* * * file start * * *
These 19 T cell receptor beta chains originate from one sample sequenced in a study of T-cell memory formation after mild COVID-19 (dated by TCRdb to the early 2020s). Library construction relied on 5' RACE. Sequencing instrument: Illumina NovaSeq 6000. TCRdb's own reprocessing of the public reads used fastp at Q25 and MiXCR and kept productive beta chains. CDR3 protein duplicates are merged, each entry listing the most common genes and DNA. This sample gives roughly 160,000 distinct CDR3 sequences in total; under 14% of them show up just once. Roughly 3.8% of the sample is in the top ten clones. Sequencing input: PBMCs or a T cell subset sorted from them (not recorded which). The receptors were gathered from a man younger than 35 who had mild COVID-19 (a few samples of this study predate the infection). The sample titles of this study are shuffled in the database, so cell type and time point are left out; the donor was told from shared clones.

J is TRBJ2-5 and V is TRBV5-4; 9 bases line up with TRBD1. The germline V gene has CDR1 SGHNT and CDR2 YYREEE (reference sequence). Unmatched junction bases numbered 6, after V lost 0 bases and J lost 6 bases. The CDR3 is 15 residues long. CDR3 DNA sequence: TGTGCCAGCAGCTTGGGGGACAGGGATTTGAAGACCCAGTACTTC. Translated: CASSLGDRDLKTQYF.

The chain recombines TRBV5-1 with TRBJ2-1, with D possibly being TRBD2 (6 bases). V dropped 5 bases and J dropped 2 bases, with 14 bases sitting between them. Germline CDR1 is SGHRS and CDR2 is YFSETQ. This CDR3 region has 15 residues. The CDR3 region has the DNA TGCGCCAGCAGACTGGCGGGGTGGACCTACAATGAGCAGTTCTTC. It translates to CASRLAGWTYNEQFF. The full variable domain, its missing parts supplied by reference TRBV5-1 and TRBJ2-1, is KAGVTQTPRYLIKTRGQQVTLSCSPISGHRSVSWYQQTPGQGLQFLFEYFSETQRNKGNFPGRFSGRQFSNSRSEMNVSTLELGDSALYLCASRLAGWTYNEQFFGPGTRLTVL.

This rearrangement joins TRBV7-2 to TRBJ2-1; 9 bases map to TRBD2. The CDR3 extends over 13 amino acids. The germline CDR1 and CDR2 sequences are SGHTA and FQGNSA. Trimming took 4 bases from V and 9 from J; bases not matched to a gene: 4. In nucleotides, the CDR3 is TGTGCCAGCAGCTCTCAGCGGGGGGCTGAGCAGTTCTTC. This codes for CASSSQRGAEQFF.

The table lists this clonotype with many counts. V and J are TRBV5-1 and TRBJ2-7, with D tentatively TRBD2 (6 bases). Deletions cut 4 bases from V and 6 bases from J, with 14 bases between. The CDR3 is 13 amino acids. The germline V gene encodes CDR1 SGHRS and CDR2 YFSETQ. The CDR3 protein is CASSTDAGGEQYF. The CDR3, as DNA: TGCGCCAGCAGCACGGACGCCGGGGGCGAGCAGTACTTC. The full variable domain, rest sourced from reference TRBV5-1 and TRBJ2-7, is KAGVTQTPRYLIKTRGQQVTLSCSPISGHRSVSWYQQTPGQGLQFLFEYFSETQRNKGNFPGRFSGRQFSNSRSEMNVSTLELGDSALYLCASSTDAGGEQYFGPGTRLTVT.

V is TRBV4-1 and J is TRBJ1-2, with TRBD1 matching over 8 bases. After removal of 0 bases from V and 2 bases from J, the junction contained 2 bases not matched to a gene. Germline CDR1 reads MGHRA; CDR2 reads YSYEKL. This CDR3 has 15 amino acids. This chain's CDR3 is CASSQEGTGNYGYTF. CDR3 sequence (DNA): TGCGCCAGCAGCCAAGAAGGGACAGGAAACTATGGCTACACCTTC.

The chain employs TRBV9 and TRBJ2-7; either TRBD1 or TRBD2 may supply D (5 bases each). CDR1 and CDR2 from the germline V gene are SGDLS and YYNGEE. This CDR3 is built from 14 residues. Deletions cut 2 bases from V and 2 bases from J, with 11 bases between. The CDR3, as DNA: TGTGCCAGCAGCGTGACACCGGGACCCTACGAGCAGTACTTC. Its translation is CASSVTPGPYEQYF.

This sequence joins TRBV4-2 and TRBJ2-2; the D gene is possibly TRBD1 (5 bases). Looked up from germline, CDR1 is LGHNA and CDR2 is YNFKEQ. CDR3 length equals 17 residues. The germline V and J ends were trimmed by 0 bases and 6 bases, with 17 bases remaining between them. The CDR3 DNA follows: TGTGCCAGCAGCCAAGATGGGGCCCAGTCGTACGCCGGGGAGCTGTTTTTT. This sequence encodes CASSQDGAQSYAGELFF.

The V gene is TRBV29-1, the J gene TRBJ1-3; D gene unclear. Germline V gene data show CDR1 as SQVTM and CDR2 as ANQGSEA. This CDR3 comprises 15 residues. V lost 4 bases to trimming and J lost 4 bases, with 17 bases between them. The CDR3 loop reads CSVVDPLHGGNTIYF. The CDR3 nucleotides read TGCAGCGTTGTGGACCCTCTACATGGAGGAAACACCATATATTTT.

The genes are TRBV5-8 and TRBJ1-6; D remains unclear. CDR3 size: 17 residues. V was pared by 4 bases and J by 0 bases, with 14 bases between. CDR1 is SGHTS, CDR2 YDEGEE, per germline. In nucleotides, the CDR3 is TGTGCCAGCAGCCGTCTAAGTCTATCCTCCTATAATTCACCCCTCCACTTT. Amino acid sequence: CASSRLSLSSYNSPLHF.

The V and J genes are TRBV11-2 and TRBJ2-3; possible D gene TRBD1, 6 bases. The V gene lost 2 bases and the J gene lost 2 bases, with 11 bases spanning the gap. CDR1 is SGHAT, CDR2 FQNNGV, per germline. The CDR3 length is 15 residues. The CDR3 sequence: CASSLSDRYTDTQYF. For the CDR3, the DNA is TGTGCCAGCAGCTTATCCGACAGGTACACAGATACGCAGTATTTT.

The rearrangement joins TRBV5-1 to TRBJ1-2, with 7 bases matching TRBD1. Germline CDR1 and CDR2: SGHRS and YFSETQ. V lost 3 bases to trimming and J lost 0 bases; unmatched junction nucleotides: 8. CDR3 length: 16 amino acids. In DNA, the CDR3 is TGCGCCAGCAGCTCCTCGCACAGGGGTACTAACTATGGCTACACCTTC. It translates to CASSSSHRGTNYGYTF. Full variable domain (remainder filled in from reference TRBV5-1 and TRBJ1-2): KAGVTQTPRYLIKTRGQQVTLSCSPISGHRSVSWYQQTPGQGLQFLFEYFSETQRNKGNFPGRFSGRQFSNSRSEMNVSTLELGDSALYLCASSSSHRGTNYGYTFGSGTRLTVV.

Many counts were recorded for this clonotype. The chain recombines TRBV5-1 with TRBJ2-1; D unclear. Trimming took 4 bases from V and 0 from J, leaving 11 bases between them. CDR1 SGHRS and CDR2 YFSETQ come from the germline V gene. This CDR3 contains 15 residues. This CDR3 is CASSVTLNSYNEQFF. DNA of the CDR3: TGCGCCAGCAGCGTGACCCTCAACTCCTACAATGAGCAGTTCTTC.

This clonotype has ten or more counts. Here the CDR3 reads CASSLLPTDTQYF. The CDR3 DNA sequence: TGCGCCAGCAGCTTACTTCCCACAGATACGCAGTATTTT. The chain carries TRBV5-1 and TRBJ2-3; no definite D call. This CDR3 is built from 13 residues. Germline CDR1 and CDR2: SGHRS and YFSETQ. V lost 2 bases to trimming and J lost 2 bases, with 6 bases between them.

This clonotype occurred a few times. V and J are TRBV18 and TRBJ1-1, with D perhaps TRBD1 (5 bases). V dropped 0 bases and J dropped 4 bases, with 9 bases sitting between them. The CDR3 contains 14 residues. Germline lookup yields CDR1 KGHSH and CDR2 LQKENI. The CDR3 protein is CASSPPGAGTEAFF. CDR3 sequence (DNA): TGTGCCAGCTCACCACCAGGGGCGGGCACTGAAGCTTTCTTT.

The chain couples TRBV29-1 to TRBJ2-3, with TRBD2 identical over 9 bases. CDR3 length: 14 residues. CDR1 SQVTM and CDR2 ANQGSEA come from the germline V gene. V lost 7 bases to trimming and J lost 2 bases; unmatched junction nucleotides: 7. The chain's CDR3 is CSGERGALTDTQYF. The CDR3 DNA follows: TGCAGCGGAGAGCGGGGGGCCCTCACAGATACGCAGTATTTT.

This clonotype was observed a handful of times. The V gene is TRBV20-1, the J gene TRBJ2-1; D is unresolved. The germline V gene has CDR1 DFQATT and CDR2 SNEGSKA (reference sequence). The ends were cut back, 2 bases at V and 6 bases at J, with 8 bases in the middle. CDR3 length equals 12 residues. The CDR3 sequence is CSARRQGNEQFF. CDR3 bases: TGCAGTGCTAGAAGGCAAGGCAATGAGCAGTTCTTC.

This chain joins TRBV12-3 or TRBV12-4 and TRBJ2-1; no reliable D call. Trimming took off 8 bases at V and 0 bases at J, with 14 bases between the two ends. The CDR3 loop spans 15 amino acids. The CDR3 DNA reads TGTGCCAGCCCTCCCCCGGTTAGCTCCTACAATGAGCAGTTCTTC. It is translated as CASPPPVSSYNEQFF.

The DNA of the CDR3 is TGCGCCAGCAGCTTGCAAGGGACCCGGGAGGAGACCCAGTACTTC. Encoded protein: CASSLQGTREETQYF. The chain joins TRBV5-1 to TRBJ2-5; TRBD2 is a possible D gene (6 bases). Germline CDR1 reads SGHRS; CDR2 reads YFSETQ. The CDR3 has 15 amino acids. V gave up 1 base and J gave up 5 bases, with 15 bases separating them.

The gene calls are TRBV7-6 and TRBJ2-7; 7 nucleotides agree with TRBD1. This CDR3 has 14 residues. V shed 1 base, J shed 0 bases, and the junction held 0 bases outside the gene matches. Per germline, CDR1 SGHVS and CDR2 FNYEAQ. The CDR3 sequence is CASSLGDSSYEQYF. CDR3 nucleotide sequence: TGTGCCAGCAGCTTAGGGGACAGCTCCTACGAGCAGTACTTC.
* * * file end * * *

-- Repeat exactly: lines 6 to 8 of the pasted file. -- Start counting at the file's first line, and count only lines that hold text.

V is TRBV4-1 and J is TRBJ1-2, with TRBD1 matching over 8 bases. After removal of 0 bases from V and 2 bases from J, the junction contained 2 bases not matched to a gene. Germline CDR1 reads MGHRA; CDR2 reads YSYEKL. This CDR3 has 15 amino acids. This chain's CDR3 is CASSQEGTGNYGYTF. CDR3 sequence (DNA): TGCGCCAGCAGCCAAGAAGGGACAGGAAACTATGGCTACACCTTC.

The chain employs TRBV9 and TRBJ2-7; either TRBD1 or TRBD2 may supply D (5 bases each). CDR1 and CDR2 from the germline V gene are SGDLS and YYNGEE. This CDR3 is built from 14 residues. Deletions cut 2 bases from V and 2 bases from J, with 11 bases between. The CDR3, as DNA: TGTGCCAGCAGCGTGACACCGGGACCCTACGAGCAGTACTTC. Its translation is CASSVTPGPYEQYF.

This sequence joins TRBV4-2 and TRBJ2-2; the D gene is possibly TRBD1 (5 bases). Looked up from germline, CDR1 is LGHNA and CDR2 is YNFKEQ. CDR3 length equals 17 residues. The germline V and J ends were trimmed by 0 bases and 6 bases, with 17 bases remaining between them. The CDR3 DNA follows: TGTGCCAGCAGCCAAGATGGGGCCCAGTCGTACGCCGGGGAGCTGTTTTTT. This sequence encodes CASSQDGAQSYAGELFF.